Lisa's Reviews > Exodus

Exodus by Leon Uris
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Aug 12, 2012

it was amazing
bookshelves: fiction-historical
Read in January, 1969

I was of older gradeschool age, and after exhausting all the Nancy Drew's my mother's younger sister passed down to me, I went to my parents meager book shelf. I read Exodus, by Leon Uris. The boldface on the book jacket demanding to be read like a hollywood movie demanding to be seen. I had no idea that it already was a movie. From that book forward I was hungry for literature. I tried other books on this parental shelf: this Steinbeck (Winter of our Discontent)--I liked but could not say why; Dale Carnegie--false; Victoria Holt--fake drama; Day of the Jackal--almost, gets the tension; Michener--almost,has drama. Then the 3 shelves had been read.

Fortunately, our township had become a city in the intervening years and built a library (1972) less than a half-mile from my house. Unfortunately, the librarians kept escorting me from the adult section to the kid section of which they were so proud. Doubly unfortunately, being an obedient child (my downfall in multiple areas of life) I obeyed. I read little in middle school, because nothing caught my interest.

Fortunately, in high school I had teacher who liked to irritate and shake the ground beneath his students. He threw us into Heart of Darkness, by Conrad laughing under his breath. I took every english class I could with wicked-humored Dane. When he despised my pollyanna-ish, he gave me My Last Duchess, by Browning in a poetry class of the great classic English Poets. In this class we read Pope and lots of Pope. Our final exam were these poems he assigned like medicine to cure a weakness he saw in each of us. We needed to memorize it, analyze it, and defend our presentation of it. Going into this exam, I finally had an "A" in one of his classes--until he asked "Why was she wearing a ribbon about her neck?" Well, I could not bring into my consciousness that malevolent shadow following me whenever I was inside this poem. Pollyanna-ish won and I got a "C".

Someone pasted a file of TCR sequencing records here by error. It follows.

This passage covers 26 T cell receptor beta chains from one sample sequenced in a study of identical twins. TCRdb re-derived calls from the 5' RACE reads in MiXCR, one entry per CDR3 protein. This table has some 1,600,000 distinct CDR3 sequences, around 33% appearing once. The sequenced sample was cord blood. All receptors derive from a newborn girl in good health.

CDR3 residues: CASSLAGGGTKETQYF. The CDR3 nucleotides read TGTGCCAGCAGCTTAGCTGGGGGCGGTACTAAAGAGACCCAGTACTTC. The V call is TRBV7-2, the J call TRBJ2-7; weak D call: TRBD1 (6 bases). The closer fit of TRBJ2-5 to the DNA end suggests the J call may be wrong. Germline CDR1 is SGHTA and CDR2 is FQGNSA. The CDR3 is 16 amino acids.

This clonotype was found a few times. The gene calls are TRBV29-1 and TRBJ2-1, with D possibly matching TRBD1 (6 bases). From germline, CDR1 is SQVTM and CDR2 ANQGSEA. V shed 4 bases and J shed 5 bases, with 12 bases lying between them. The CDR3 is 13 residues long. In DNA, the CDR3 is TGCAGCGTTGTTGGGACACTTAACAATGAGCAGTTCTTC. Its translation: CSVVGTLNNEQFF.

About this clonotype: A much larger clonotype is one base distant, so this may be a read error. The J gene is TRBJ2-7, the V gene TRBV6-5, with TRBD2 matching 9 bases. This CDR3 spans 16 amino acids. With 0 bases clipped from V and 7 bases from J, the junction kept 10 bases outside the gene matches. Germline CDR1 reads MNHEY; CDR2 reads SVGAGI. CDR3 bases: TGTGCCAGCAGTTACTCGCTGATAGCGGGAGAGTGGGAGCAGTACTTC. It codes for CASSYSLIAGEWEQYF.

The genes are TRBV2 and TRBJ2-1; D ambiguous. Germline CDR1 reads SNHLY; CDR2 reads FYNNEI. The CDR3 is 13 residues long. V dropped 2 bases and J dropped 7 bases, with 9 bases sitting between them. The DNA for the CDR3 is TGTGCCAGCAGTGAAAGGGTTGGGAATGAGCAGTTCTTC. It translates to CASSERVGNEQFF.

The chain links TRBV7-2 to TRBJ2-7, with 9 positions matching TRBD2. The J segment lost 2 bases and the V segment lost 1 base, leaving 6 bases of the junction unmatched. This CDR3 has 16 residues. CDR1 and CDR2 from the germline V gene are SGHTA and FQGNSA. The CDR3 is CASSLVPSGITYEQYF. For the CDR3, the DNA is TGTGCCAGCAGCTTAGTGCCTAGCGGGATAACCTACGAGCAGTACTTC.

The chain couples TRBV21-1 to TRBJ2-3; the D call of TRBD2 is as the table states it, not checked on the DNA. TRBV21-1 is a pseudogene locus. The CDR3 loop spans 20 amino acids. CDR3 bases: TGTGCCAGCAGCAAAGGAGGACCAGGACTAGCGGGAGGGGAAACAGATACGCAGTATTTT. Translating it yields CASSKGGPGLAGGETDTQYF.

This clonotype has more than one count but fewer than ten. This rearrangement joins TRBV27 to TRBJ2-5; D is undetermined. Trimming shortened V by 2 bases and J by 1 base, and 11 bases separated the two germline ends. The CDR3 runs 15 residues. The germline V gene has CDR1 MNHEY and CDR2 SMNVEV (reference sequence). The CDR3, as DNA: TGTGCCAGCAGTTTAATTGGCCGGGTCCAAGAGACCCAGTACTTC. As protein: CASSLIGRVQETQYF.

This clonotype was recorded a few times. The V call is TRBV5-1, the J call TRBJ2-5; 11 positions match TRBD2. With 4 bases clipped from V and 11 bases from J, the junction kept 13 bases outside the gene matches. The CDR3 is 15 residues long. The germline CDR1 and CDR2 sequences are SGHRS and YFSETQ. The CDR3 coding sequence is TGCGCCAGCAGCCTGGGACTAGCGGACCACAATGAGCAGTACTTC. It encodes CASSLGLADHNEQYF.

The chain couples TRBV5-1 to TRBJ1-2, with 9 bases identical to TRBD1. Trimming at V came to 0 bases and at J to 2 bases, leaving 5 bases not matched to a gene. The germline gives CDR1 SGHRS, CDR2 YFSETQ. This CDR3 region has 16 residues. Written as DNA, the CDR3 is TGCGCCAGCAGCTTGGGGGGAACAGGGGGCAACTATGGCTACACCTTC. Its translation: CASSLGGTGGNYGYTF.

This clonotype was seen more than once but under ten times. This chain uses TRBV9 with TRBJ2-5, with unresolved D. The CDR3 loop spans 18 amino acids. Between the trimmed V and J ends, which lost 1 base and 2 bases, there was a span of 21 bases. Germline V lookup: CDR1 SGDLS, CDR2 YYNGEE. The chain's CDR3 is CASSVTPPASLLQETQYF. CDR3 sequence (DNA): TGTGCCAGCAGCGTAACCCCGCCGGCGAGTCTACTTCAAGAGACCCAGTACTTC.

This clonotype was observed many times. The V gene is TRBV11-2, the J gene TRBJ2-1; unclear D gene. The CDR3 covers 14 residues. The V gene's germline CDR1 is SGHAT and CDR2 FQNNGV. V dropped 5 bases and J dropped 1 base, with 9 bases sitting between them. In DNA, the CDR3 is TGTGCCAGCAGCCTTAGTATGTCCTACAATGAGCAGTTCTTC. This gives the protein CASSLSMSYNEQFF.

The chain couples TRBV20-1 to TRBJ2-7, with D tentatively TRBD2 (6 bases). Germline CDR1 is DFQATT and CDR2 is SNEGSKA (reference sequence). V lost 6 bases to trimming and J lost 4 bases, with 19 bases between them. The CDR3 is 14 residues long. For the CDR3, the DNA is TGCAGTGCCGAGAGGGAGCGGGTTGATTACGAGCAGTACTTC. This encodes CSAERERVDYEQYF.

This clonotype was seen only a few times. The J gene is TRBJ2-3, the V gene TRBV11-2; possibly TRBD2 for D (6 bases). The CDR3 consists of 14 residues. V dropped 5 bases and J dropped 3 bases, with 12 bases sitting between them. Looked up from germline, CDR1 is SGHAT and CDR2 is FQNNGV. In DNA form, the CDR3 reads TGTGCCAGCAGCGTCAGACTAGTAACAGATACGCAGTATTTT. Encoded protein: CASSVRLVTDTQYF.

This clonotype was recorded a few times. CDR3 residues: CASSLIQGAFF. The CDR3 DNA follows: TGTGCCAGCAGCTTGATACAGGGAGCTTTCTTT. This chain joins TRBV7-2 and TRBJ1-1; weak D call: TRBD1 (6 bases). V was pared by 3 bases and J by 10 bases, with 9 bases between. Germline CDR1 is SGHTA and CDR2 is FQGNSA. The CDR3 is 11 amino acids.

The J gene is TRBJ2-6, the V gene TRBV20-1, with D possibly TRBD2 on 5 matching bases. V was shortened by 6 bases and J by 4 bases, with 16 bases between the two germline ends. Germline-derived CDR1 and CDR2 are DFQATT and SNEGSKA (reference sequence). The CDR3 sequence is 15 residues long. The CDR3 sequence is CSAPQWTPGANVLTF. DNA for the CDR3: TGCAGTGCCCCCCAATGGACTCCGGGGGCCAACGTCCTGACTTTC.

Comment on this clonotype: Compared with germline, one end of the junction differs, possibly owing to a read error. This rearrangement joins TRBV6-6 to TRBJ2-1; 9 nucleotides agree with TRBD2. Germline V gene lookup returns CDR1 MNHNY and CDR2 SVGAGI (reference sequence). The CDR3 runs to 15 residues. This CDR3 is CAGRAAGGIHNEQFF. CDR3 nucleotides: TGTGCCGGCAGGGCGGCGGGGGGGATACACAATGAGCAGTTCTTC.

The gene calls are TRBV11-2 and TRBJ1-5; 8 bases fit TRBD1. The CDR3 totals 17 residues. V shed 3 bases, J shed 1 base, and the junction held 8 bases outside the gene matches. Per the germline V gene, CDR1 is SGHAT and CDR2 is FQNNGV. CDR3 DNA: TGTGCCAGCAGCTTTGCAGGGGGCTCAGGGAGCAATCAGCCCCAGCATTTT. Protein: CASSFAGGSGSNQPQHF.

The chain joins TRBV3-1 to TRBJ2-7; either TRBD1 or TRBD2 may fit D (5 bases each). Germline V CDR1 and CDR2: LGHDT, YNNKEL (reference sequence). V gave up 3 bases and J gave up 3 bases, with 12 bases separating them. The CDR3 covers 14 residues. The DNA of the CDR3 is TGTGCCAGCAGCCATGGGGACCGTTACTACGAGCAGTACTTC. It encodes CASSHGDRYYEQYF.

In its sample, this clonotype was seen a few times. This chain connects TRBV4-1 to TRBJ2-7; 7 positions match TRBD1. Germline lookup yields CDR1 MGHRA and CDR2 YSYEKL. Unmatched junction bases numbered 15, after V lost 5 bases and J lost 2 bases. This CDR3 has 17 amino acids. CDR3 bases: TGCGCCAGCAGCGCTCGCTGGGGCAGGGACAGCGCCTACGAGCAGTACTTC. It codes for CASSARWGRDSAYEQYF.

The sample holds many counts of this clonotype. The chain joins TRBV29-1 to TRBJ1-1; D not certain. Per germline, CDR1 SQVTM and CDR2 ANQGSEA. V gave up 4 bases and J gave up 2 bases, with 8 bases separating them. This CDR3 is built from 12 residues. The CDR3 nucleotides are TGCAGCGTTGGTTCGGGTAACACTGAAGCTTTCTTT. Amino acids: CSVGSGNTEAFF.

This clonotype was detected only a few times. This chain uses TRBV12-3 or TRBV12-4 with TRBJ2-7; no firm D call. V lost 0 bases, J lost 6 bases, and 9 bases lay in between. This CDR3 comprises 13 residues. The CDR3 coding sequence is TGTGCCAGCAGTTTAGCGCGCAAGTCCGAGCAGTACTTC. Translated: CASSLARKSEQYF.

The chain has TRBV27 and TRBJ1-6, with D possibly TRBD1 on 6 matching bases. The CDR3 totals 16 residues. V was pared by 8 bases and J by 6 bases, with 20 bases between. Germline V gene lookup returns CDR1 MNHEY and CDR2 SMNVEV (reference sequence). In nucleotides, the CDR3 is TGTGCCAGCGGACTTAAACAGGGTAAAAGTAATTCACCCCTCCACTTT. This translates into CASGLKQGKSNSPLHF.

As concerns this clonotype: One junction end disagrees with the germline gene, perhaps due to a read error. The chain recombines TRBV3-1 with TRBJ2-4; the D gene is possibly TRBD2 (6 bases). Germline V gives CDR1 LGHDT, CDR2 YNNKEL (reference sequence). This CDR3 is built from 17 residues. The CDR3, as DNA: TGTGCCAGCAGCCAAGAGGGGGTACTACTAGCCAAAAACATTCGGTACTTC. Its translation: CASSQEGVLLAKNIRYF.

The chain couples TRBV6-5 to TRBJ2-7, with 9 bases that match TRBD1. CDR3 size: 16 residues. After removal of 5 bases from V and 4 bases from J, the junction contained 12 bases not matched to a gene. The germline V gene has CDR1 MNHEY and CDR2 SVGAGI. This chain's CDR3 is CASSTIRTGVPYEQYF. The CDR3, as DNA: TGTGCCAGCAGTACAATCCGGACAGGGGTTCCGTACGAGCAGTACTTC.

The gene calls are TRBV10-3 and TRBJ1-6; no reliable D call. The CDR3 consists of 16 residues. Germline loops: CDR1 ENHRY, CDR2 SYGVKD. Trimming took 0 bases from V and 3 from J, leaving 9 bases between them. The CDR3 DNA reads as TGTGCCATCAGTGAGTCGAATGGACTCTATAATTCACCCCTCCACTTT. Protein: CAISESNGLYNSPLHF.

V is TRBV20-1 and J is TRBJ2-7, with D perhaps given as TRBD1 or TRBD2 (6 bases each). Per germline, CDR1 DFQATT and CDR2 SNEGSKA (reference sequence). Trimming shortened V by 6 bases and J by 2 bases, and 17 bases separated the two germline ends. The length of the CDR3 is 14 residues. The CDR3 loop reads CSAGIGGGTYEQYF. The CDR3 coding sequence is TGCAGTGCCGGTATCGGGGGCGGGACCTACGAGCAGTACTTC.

Fortunately, I was of an age I was no longer escorted out of the adult section in the library, so I read more dead poets and more dead novelists so I could scale this danish wall in the classroom that divided the worthy and unworthy. This Dane often mocked all underclassmen, asserting that we did not have enough life lived to write anything worthy, much less have anything meaningful to say about great literature.

Yes, that may have been true, but it was in literature I found a reflection and a source of light to kindle my own. I am glad to have discovered since that time that an author does not have to be dead to have written something great.

Bsck then--and I am thankful today, that the mystery and magnetism this teacher created around literature was a party I crashed. I read Don Quioxte, because Mr. Rasmussen's idea of school musical was Man of La Mancha. He was banned from doing musicals and plays thereafter. Too bad parents have so little faith and administrators so little courage, Mr. Rasmussen might have shaken the ground beneath our feet, but the opened earth revealed a bigger world we could go forth and master.
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